'ABDULLĀ, BHĀĪ, Abdul according to some Sikh chroniclers, was a Muslim minstrel who recited heroic balladry at Sikh congregations in the time of Gurū Hargobind (1595-1644). Abdul was born in the village of Sur siṅgh, now in Amritsar district of the Punjab. He first came to Amritsar in1606 at the time of the installation ceremony for Gurū Hargobind at the Akāl Takht. According to Gurbilās Chhevīṅ Pātshāhī, he and his companion, Bhāī Natthā, sang the stanza on the occasion :

        The Throne everlasting

        Has by the Holy Gurū's presence become haloed,

        Indescribable is its splendour,

        How may I sing its glory!

        Seeing the Gurū,

        Both the sun and the moon were shamed.

        So sat on the throne the Holy Gurū to

        the remembrance of the Lord God attached.

        Abdul and Natthā have composed verse

        to sing his praise.


        Both Abdul and Natthā remained at Amritsar thereafter and recited poetry extolling chivalrous deeds of past heroes.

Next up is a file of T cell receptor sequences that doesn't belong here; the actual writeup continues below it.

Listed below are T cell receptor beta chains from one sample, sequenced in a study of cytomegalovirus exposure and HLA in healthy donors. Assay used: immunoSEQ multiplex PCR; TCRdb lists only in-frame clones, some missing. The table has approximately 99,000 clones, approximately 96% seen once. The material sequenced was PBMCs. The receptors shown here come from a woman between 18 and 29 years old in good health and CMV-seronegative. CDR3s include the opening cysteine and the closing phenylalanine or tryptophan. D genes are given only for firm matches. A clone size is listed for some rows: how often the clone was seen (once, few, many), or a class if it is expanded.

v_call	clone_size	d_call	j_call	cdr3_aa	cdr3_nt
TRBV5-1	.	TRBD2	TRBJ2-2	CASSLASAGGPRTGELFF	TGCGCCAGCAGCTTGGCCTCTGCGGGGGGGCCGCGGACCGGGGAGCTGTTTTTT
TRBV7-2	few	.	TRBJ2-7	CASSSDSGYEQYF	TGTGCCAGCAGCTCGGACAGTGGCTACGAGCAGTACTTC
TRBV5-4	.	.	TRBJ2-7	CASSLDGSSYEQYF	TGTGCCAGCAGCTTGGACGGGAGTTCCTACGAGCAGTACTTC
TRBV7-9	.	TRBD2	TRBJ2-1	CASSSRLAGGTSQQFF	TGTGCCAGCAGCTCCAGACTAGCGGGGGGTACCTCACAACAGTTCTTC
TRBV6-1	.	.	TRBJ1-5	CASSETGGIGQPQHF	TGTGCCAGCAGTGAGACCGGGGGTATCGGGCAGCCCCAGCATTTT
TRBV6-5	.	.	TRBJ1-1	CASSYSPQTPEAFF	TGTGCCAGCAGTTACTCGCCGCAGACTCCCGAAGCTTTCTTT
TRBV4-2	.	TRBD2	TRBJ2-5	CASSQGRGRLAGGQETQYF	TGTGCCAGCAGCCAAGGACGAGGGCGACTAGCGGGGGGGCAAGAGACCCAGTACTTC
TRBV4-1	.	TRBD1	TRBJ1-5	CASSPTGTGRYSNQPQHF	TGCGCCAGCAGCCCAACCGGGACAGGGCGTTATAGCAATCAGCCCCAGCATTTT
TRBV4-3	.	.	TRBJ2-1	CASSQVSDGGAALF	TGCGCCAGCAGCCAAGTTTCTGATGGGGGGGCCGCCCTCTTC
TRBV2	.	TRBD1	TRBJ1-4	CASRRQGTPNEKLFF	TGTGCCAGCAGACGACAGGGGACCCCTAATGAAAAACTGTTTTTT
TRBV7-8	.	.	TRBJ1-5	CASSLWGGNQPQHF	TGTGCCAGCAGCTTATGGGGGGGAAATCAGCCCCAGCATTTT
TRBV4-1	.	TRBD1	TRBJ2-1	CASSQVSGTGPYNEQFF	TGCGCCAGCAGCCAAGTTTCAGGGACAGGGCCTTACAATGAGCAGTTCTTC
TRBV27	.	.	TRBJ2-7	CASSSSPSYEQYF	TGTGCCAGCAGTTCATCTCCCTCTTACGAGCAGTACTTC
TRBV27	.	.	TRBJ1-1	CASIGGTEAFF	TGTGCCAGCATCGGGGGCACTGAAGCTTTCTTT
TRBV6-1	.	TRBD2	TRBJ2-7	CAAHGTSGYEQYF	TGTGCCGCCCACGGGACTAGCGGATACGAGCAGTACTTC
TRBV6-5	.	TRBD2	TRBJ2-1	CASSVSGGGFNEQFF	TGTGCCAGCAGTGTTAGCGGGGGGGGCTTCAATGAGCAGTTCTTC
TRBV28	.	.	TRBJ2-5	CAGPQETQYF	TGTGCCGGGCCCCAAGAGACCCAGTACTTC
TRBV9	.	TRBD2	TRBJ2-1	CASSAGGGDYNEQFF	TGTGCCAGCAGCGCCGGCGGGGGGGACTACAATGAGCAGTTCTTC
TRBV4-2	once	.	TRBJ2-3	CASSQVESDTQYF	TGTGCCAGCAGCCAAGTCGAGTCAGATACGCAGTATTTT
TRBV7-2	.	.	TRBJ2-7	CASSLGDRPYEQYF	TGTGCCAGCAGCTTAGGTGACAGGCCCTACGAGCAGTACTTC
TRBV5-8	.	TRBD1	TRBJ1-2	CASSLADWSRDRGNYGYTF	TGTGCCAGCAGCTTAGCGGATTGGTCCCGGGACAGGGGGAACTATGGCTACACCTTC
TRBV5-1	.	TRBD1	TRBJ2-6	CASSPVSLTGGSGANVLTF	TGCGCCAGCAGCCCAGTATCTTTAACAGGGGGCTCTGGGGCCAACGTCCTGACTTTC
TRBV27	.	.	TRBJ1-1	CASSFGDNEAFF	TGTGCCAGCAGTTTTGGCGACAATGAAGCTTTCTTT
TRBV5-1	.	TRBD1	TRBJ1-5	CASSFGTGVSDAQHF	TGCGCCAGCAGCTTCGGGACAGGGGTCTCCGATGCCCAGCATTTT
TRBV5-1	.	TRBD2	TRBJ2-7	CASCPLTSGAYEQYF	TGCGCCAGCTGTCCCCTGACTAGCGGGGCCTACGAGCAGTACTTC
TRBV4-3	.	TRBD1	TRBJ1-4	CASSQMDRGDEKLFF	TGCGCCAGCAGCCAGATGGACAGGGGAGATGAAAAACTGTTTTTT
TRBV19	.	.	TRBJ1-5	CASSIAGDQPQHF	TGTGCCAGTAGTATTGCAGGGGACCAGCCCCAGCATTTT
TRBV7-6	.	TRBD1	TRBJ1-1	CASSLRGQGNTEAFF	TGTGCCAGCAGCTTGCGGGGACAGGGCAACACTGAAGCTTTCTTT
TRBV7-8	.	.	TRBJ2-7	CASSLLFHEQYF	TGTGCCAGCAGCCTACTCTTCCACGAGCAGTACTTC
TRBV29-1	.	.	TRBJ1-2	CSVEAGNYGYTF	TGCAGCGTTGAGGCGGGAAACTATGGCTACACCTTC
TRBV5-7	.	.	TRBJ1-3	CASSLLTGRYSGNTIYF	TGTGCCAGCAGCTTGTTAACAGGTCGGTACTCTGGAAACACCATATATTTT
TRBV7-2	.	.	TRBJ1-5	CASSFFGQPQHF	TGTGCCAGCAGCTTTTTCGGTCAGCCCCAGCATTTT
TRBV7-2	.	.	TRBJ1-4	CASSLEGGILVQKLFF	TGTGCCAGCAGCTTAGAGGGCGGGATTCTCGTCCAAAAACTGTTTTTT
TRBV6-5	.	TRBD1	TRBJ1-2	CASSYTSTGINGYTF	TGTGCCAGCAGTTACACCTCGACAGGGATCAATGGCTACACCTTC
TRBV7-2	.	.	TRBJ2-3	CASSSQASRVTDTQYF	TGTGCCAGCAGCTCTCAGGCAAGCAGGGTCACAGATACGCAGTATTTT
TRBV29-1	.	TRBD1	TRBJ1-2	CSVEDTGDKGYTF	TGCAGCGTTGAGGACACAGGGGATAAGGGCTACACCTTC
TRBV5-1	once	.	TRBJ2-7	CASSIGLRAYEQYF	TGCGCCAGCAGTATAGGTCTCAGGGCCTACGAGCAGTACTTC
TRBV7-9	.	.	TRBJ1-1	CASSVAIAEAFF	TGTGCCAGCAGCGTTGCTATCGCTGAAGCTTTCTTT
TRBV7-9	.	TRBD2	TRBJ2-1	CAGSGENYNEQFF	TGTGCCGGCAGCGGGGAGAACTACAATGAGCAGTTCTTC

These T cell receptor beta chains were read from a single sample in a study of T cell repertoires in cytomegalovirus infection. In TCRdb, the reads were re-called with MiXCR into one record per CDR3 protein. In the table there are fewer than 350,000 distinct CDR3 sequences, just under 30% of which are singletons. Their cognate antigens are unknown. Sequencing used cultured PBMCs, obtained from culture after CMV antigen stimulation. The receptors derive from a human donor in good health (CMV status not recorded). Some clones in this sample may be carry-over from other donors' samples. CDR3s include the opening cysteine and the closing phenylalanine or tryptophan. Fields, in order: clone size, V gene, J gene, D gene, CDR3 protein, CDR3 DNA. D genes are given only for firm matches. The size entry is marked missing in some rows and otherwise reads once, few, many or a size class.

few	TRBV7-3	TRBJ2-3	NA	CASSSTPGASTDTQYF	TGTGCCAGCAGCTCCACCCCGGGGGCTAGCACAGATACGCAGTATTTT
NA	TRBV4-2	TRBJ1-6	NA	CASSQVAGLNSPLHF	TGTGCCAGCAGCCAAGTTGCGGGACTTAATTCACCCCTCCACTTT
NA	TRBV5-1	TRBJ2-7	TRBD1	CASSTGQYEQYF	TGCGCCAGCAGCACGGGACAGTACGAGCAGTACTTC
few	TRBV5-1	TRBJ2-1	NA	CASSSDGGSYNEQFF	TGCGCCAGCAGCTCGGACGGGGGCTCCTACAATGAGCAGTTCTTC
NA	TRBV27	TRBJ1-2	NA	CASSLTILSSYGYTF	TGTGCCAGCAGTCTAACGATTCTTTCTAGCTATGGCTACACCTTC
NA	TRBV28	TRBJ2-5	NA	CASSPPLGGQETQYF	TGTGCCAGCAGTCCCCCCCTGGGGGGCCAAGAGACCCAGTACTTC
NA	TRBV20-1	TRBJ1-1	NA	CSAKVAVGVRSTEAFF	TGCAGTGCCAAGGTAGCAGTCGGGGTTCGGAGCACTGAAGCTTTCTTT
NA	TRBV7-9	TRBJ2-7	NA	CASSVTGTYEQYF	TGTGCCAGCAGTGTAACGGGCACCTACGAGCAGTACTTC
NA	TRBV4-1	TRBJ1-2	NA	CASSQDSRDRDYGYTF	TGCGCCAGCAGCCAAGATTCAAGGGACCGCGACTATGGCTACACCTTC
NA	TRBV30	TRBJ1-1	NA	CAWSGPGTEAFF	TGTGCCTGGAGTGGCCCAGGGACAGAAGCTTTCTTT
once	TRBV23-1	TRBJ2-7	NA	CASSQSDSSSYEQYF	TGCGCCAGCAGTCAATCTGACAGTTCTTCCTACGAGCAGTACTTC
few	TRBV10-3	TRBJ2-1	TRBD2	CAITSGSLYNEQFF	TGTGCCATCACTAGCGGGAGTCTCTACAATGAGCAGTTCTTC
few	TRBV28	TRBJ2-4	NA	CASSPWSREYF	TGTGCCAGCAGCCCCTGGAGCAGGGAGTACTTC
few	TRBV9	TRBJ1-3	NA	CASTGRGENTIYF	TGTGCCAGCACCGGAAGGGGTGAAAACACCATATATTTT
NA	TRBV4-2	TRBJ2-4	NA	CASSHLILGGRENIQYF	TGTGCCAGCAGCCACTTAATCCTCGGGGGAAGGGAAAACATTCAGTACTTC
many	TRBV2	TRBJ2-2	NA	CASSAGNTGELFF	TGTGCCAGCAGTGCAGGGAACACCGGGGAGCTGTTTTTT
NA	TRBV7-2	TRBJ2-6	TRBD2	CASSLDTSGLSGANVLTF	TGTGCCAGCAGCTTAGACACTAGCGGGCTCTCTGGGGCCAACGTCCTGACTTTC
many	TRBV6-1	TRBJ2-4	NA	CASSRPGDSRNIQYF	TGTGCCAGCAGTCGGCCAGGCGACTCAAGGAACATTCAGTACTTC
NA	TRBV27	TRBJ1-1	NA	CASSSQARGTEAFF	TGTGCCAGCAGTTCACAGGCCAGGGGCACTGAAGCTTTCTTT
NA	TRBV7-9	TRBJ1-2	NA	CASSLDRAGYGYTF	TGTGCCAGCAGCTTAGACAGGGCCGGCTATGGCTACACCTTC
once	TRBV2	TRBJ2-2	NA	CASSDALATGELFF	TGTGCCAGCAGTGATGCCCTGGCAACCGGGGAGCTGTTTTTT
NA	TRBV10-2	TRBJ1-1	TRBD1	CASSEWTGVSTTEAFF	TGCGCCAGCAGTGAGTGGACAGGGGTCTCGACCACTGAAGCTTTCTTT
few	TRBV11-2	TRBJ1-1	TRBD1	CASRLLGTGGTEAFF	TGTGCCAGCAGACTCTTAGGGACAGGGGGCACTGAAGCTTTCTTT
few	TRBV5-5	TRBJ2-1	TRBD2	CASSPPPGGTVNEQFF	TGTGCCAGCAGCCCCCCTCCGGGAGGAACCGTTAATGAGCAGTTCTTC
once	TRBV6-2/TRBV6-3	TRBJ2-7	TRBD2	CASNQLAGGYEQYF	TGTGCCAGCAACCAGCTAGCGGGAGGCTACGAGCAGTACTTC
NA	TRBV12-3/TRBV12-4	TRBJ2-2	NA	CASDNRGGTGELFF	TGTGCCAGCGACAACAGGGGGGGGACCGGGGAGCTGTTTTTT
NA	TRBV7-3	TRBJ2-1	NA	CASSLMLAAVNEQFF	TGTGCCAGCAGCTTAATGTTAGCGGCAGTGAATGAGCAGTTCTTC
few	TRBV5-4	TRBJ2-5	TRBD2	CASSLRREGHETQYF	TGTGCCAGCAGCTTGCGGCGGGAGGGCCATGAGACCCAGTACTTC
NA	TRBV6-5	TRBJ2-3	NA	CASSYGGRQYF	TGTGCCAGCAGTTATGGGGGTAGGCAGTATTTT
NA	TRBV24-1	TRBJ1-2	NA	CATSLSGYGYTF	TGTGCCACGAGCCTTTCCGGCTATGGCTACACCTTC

As Bābā Gurdittā, Gurū Hargobind's eldest son, got married, he was taken round by the Gurū to Akāl Takht and Harimandar Sāhib to make obeisance. The Gurū then invited Abdul to recite a panegyric.

        Abdul and Natthā, as reports Gurbilās Chhevīṅ Pātshāhī, accompanied Gurū Hargobind when he left Amritsar for Kīratpur in the Śivālik hills. As his time came, Gurū Hargobind asked them to return to their native Sursiṅgh.


  1. Gurbilās Chhevīṅ Pātshāhī. Patiala, 1970
  2. Macauliffe, Max Arthur, The Sikh Religion. Oxford, 1909
  3. Gupta, Hari Ram, History of the Sikhs, vol. I. Delhi, 1973

Bhagat Siṅgh